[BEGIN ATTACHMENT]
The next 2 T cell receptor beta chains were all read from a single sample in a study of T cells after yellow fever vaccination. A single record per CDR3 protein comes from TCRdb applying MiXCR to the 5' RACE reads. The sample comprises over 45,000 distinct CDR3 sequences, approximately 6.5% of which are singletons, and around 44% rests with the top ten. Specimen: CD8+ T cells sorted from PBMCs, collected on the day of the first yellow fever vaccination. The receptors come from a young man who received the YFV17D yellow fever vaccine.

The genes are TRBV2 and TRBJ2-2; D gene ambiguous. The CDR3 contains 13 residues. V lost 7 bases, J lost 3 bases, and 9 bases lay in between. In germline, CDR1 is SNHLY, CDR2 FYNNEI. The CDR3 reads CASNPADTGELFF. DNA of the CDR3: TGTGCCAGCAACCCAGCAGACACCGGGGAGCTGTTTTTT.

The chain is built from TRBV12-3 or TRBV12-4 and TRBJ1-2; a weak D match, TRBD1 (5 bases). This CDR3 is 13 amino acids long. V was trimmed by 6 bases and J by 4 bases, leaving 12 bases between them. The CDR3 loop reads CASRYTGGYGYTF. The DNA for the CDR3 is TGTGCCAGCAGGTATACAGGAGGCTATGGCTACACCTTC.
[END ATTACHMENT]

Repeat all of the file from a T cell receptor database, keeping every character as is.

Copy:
The next 2 T cell receptor beta chains were all read from a single sample in a study of T cells after yellow fever vaccination. A single record per CDR3 protein comes from TCRdb applying MiXCR to the 5' RACE reads. The sample comprises over 45,000 distinct CDR3 sequences, approximately 6.5% of which are singletons, and around 44% rests with the top ten. Specimen: CD8+ T cells sorted from PBMCs, collected on the day of the first yellow fever vaccination. The receptors come from a young man who received the YFV17D yellow fever vaccine.

The genes are TRBV2 and TRBJ2-2; D gene ambiguous. The CDR3 contains 13 residues. V lost 7 bases, J lost 3 bases, and 9 bases lay in between. In germline, CDR1 is SNHLY, CDR2 FYNNEI. The CDR3 reads CASNPADTGELFF. DNA of the CDR3: TGTGCCAGCAACCCAGCAGACACCGGGGAGCTGTTTTTT.

The chain is built from TRBV12-3 or TRBV12-4 and TRBJ1-2; a weak D match, TRBD1 (5 bases). This CDR3 is 13 amino acids long. V was trimmed by 6 bases and J by 4 bases, leaving 12 bases between them. The CDR3 loop reads CASRYTGGYGYTF. The DNA for the CDR3 is TGTGCCAGCAGGTATACAGGAGGCTATGGCTACACCTTC.